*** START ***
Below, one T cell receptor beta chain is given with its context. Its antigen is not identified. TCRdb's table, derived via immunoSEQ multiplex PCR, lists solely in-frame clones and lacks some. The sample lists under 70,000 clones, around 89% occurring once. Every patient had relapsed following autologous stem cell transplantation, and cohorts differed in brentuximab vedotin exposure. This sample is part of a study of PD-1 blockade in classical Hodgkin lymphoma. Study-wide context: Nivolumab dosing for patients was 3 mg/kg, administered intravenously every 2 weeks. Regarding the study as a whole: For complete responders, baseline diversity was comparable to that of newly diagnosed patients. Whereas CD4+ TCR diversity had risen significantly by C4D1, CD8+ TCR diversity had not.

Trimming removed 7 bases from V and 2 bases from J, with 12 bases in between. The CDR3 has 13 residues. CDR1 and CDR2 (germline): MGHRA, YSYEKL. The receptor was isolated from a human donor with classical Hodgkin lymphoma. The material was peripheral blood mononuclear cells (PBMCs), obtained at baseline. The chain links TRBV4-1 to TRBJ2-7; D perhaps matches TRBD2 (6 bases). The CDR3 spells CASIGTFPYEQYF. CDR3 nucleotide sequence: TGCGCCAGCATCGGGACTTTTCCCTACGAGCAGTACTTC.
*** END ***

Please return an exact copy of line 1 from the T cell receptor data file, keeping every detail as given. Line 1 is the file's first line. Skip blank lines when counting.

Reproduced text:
Below, one T cell receptor beta chain is given with its context. Its antigen is not identified. TCRdb's table, derived via immunoSEQ multiplex PCR, lists solely in-frame clones and lacks some. The sample lists under 70,000 clones, around 89% occurring once. Every patient had relapsed following autologous stem cell transplantation, and cohorts differed in brentuximab vedotin exposure. This sample is part of a study of PD-1 blockade in classical Hodgkin lymphoma. Study-wide context: Nivolumab dosing for patients was 3 mg/kg, administered intravenously every 2 weeks. Regarding the study as a whole: For complete responders, baseline diversity was comparable to that of newly diagnosed patients. Whereas CD4+ TCR diversity had risen significantly by C4D1, CD8+ TCR diversity had not.